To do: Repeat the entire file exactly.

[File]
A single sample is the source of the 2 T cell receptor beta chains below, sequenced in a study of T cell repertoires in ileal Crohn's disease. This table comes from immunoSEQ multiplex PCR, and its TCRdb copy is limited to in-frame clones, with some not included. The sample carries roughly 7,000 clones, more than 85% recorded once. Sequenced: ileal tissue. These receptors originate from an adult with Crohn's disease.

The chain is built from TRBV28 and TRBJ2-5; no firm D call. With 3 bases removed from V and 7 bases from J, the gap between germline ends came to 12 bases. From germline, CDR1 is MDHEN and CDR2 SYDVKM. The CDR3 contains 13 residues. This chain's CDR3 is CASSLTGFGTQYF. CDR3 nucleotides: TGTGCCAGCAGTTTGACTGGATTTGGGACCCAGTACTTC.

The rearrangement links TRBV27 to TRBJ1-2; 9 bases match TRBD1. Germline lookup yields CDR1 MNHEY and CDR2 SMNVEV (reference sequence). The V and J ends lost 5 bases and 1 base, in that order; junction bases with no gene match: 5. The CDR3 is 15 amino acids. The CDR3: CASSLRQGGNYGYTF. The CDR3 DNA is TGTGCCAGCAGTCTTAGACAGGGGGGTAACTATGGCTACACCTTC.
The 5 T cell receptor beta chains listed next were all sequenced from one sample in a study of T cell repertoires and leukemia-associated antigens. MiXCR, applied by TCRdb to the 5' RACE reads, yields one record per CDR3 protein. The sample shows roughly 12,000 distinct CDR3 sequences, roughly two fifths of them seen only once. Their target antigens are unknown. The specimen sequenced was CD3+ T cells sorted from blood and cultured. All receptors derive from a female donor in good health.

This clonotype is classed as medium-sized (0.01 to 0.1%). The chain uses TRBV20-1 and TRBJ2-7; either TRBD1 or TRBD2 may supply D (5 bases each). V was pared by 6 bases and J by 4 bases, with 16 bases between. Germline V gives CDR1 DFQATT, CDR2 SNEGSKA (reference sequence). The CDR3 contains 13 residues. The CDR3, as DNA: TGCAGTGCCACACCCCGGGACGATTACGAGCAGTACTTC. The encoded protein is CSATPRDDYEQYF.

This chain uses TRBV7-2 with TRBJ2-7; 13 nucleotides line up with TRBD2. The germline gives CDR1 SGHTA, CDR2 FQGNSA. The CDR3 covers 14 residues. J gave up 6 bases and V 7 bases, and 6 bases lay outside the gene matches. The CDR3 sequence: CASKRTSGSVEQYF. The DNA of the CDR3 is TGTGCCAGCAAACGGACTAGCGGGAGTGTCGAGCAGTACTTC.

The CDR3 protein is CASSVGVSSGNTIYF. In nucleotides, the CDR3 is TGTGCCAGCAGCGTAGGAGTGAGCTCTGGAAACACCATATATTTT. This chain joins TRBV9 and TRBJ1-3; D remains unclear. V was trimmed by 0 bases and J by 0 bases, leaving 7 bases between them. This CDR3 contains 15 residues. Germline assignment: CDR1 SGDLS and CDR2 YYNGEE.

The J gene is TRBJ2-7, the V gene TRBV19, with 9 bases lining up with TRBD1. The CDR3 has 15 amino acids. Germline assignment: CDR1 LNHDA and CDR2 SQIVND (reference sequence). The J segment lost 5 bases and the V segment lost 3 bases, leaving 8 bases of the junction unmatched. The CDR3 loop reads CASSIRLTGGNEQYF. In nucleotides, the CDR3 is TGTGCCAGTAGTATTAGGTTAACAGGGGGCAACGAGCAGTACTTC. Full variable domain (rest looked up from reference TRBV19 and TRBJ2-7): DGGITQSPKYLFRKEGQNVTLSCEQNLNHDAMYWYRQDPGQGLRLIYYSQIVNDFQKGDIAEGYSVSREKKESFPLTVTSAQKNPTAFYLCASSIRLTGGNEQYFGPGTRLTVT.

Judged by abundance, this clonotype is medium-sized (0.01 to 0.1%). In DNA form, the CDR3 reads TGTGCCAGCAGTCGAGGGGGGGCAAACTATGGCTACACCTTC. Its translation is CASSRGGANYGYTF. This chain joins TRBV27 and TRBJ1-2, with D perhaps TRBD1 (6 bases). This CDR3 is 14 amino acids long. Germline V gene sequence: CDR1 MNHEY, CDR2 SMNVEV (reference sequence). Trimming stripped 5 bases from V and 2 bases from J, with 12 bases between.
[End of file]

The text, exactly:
A single sample is the source of the 2 T cell receptor beta chains below, sequenced in a study of T cell repertoires in ileal Crohn's disease. This table comes from immunoSEQ multiplex PCR, and its TCRdb copy is limited to in-frame clones, with some not included. The sample carries roughly 7,000 clones, more than 85% recorded once. Sequenced: ileal tissue. These receptors originate from an adult with Crohn's disease.

The chain is built from TRBV28 and TRBJ2-5; no firm D call. With 3 bases removed from V and 7 bases from J, the gap between germline ends came to 12 bases. From germline, CDR1 is MDHEN and CDR2 SYDVKM. The CDR3 contains 13 residues. This chain's CDR3 is CASSLTGFGTQYF. CDR3 nucleotides: TGTGCCAGCAGTTTGACTGGATTTGGGACCCAGTACTTC.

The rearrangement links TRBV27 to TRBJ1-2; 9 bases match TRBD1. Germline lookup yields CDR1 MNHEY and CDR2 SMNVEV (reference sequence). The V and J ends lost 5 bases and 1 base, in that order; junction bases with no gene match: 5. The CDR3 is 15 amino acids. The CDR3: CASSLRQGGNYGYTF. The CDR3 DNA is TGTGCCAGCAGTCTTAGACAGGGGGGTAACTATGGCTACACCTTC.
The 5 T cell receptor beta chains listed next were all sequenced from one sample in a study of T cell repertoires and leukemia-associated antigens. MiXCR, applied by TCRdb to the 5' RACE reads, yields one record per CDR3 protein. The sample shows roughly 12,000 distinct CDR3 sequences, roughly two fifths of them seen only once. Their target antigens are unknown. The specimen sequenced was CD3+ T cells sorted from blood and cultured. All receptors derive from a female donor in good health.

This clonotype is classed as medium-sized (0.01 to 0.1%). The chain uses TRBV20-1 and TRBJ2-7; either TRBD1 or TRBD2 may supply D (5 bases each). V was pared by 6 bases and J by 4 bases, with 16 bases between. Germline V gives CDR1 DFQATT, CDR2 SNEGSKA (reference sequence). The CDR3 contains 13 residues. The CDR3, as DNA: TGCAGTGCCACACCCCGGGACGATTACGAGCAGTACTTC. The encoded protein is CSATPRDDYEQYF.

This chain uses TRBV7-2 with TRBJ2-7; 13 nucleotides line up with TRBD2. The germline gives CDR1 SGHTA, CDR2 FQGNSA. The CDR3 covers 14 residues. J gave up 6 bases and V 7 bases, and 6 bases lay outside the gene matches. The CDR3 sequence: CASKRTSGSVEQYF. The DNA of the CDR3 is TGTGCCAGCAAACGGACTAGCGGGAGTGTCGAGCAGTACTTC.

The CDR3 protein is CASSVGVSSGNTIYF. In nucleotides, the CDR3 is TGTGCCAGCAGCGTAGGAGTGAGCTCTGGAAACACCATATATTTT. This chain joins TRBV9 and TRBJ1-3; D remains unclear. V was trimmed by 0 bases and J by 0 bases, leaving 7 bases between them. This CDR3 contains 15 residues. Germline assignment: CDR1 SGDLS and CDR2 YYNGEE.

The J gene is TRBJ2-7, the V gene TRBV19, with 9 bases lining up with TRBD1. The CDR3 has 15 amino acids. Germline assignment: CDR1 LNHDA and CDR2 SQIVND (reference sequence). The J segment lost 5 bases and the V segment lost 3 bases, leaving 8 bases of the junction unmatched. The CDR3 loop reads CASSIRLTGGNEQYF. In nucleotides, the CDR3 is TGTGCCAGTAGTATTAGGTTAACAGGGGGCAACGAGCAGTACTTC. Full variable domain (rest looked up from reference TRBV19 and TRBJ2-7): DGGITQSPKYLFRKEGQNVTLSCEQNLNHDAMYWYRQDPGQGLRLIYYSQIVNDFQKGDIAEGYSVSREKKESFPLTVTSAQKNPTAFYLCASSIRLTGGNEQYFGPGTRLTVT.

Judged by abundance, this clonotype is medium-sized (0.01 to 0.1%). In DNA form, the CDR3 reads TGTGCCAGCAGTCGAGGGGGGGCAAACTATGGCTACACCTTC. Its translation is CASSRGGANYGYTF. This chain joins TRBV27 and TRBJ1-2, with D perhaps TRBD1 (6 bases). This CDR3 is 14 amino acids long. Germline V gene sequence: CDR1 MNHEY, CDR2 SMNVEV (reference sequence). Trimming stripped 5 bases from V and 2 bases from J, with 12 bases between.